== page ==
Hi! I’m Lindsay Emery, owner, designer, and maker of Suite One Studio, a modern, handmade tableware line. The current Suite One Studio collection is made exclusively from hand-formed and wheel thrown, high quality porcelain, handmade watercolor glazes, and hand-painted genuine gold. I began working in clay in 2005, and launched Suite One Studio in 2009. Since then the line has changed to reflect trends in home interiors, fashion, my own aesthetic preferences, and perhaps most importantly as a maker of tableware, food. Although the collection has changed gradually over the years, my central desire has remained the same– to make mealtimes more beautiful. Joanna invited me here to Jojotastic to share a behind the scenes peek into my process and the creation of Suite One Studio products. I hope you’ll enjoy!
Each and every product begins the same way, as an unsuspecting ball of clay. The clay is cut from a large block of clay, wedged to remove air bubbles, and weighed to ensure consistency before it is processed as either a flat slab or thrown on the wheel.
All plates, platters, trays, and primarily flat objects are made with the help of a slab roller. This is a 250 LB piece of machinery that operates by a hand-cranked wheel to flatten the clay between two large, steel rollers. Until recently, each flat object was processed by a small, wooden, kitchen rolling pin. You can imagine that the addition of this industrial slab roller makes a HUGE difference in production capabilities for my growing studio.
These freshly made pieces were created from slabs of flattened clay from the slab roller. After flattening, each piece is cut, shaped, and altered by hand to create a uniquely organic, modern form. Once the pieces are cleaned up a bit with a sponge and water, they sit and dry slowly over the course of several weeks until they’re ready to be fired in the kiln.
After drying, the pieces are fired in the kiln for the first time at about 1,945 degrees Fahrenheit. They are now hard and porous like a brick and ready to be glazed and fired again.
Now comes the really fun part– color! Each glaze is formulated right here in my studio. And formulated is the right word because ceramic glazes are made from chemical formulas. Yup, like the stuff from your high-school-chem-test nightmares. There are molecular considerations, periodic elements, and a whole bunch of letters and numbers hiding behind those pretty, glossy surfaces. A lot can go wrong with a glaze formula, so when a glaze turns out as expected (or in some cases better!) it’s cause for some major celebrating! This board of test tiles shows some of my scientific triumphs!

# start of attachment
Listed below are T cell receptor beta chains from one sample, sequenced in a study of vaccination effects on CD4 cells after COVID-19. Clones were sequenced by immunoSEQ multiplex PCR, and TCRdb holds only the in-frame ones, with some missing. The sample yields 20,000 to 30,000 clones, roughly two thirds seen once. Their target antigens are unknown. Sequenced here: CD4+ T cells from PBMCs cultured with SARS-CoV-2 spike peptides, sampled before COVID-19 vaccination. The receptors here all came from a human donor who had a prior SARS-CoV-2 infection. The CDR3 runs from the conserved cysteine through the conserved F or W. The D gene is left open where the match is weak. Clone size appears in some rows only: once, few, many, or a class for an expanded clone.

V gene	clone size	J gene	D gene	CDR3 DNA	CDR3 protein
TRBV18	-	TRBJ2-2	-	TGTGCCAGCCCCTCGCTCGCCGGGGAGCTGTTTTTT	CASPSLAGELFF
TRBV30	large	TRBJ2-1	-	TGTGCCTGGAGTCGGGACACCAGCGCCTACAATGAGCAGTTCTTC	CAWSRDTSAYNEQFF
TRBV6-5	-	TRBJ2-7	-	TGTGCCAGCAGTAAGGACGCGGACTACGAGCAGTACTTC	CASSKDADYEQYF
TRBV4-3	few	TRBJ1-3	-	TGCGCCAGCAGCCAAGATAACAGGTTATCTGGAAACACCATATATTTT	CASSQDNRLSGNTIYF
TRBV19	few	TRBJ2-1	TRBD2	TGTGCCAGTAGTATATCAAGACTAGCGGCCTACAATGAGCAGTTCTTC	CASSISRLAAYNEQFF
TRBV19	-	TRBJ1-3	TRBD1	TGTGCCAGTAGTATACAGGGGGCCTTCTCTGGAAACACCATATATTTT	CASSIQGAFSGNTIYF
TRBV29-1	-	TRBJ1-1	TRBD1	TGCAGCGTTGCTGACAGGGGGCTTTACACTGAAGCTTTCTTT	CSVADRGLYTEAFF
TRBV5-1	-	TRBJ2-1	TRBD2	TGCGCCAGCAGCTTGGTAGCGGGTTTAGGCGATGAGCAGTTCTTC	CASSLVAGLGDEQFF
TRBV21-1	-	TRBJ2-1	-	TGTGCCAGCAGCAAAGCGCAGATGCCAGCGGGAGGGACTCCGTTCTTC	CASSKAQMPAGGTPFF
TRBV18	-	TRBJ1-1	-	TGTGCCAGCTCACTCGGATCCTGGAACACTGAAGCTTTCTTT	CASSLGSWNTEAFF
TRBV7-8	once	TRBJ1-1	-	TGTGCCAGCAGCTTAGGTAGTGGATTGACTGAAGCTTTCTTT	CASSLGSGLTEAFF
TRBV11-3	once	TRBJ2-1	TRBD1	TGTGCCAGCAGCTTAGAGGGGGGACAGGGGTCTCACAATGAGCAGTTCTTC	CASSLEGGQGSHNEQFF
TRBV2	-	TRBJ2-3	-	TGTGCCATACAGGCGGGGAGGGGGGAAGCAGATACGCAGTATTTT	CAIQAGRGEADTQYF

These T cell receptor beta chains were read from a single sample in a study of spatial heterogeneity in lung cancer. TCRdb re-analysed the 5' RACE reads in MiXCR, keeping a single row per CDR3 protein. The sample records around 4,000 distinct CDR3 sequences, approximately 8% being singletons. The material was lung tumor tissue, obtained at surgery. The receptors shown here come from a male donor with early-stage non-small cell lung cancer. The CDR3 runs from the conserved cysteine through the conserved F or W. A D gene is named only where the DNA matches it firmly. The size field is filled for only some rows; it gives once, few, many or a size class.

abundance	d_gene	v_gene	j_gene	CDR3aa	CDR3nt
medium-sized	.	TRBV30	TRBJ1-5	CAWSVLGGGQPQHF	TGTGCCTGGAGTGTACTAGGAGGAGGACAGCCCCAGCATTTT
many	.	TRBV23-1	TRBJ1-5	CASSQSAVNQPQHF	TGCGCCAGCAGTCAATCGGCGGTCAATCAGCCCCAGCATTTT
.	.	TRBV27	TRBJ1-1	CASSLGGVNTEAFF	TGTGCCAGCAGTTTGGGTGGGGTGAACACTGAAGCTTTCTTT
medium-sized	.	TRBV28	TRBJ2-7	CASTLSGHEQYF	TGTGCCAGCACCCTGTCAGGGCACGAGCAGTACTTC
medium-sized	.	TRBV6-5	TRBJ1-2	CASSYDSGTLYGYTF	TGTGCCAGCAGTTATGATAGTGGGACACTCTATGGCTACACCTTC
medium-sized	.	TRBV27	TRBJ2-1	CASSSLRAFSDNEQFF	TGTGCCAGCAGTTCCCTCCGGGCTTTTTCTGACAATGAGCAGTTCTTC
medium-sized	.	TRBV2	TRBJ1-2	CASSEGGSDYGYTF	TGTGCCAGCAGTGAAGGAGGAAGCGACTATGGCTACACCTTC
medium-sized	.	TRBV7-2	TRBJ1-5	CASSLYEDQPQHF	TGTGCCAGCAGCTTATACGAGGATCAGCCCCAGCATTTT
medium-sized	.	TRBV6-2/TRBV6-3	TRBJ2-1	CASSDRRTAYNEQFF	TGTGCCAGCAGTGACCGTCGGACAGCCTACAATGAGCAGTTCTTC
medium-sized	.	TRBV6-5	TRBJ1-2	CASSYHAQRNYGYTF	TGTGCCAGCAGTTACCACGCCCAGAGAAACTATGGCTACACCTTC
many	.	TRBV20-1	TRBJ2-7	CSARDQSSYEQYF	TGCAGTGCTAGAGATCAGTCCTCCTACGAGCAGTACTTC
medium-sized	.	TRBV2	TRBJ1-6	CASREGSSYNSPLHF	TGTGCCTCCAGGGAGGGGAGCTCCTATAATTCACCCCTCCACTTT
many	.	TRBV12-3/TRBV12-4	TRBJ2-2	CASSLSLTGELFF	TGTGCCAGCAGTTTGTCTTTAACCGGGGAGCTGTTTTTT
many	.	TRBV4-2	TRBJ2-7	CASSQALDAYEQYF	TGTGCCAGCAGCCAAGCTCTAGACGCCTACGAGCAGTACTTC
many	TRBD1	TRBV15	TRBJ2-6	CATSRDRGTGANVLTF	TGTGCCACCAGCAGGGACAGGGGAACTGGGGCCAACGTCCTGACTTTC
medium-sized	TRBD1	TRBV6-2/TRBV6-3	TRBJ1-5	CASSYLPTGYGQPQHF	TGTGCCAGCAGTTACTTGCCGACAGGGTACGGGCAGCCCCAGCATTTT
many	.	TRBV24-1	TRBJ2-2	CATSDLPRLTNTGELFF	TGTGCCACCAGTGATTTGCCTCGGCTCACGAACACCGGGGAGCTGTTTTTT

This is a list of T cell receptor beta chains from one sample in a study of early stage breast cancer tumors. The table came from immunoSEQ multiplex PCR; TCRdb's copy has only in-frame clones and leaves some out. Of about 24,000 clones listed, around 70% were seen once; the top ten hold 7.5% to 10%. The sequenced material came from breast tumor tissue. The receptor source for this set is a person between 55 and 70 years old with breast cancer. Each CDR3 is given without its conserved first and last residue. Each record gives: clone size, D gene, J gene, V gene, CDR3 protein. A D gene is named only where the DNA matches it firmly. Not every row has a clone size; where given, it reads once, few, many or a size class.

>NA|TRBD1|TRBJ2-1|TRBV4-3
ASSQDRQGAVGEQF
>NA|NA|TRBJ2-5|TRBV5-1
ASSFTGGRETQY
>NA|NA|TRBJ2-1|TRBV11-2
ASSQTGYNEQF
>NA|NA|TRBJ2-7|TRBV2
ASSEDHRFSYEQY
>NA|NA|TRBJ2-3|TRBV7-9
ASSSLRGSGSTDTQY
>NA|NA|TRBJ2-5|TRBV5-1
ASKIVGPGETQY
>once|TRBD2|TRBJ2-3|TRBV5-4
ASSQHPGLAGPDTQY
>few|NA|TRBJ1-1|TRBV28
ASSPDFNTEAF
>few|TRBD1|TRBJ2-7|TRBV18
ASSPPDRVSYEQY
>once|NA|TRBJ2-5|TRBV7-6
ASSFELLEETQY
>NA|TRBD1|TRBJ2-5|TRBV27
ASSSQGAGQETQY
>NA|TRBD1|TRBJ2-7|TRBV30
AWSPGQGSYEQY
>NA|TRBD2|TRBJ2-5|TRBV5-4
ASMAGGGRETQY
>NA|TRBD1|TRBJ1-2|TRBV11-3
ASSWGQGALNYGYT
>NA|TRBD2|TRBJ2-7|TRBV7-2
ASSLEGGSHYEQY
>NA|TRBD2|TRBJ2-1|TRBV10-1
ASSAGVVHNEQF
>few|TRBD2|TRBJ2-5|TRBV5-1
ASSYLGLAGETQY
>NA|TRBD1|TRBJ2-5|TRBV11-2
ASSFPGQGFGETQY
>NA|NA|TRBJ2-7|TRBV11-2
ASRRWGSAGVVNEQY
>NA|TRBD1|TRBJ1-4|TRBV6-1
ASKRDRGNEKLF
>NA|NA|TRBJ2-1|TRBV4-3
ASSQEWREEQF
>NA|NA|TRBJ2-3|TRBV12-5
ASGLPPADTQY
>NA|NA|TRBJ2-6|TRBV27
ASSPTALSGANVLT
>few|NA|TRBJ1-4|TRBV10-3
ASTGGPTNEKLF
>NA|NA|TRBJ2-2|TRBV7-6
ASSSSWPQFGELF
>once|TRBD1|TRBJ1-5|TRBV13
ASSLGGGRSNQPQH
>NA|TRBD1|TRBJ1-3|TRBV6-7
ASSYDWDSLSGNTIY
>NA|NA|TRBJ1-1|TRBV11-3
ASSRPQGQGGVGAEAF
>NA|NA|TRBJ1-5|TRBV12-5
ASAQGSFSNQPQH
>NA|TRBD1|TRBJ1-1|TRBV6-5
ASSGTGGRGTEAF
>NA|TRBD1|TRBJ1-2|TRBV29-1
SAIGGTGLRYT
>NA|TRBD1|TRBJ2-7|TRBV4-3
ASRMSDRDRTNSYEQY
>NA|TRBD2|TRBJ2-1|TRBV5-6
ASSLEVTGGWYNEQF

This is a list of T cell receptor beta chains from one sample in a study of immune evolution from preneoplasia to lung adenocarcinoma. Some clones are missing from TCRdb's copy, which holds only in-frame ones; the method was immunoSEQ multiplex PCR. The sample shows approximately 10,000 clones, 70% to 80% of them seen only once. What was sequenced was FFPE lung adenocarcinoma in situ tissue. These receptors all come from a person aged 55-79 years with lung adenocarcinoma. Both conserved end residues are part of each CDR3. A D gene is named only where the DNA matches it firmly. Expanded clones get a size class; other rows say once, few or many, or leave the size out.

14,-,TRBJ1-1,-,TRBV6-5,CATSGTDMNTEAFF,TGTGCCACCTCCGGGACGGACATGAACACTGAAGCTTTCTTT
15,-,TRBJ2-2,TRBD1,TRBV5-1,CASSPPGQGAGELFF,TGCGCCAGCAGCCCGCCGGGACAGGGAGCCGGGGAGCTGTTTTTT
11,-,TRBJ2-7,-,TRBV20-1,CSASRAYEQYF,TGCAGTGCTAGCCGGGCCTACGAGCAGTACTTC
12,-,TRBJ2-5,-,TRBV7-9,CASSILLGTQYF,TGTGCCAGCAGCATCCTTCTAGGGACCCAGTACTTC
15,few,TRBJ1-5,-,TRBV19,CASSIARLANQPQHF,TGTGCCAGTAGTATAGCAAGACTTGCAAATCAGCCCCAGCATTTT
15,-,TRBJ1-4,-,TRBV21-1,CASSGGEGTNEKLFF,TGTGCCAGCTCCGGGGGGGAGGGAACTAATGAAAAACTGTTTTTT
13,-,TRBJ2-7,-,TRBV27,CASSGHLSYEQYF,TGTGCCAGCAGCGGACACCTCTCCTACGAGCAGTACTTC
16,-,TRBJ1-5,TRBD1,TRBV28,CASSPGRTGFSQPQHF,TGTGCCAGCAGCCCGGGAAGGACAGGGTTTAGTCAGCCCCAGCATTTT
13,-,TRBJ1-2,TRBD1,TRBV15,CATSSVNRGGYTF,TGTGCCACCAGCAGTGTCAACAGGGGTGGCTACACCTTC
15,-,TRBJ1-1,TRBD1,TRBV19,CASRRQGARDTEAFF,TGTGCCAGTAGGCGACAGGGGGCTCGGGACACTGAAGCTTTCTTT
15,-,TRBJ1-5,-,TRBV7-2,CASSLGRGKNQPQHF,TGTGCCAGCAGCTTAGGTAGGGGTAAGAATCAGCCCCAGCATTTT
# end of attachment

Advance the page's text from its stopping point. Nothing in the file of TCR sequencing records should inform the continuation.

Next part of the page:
Once a glaze has been decided upon and applied, the piece is fired in the kiln again, this time to 2,280 degrees Fahrenheit. After the glaze firing, liquid gold luster is hand-painted onto each piece, and you guessed it, the piece is fired again. The entire process, start to finish, of creating a single piece of porcelain pottery takes weeks, lots of high temperatures in specialized equipment, an unexpected use of organic chemistry (which was the only class besides gym that I nearly failed in high school, so how’s that for irony), and a whole lot of patience. But in the end, you have a thoughtfully crafted, heirloom quality, handmade item guaranteed to make any meal more beautiful, so it’s all totally worth it.
I hope you enjoyed this look into the work that goes into the production of Suite One Studio porcelain. If you’d like to see more behind the scenes peeks, come follow along on Instagram! A huge thank you to Joanna for having me here to share my passion and process with you all!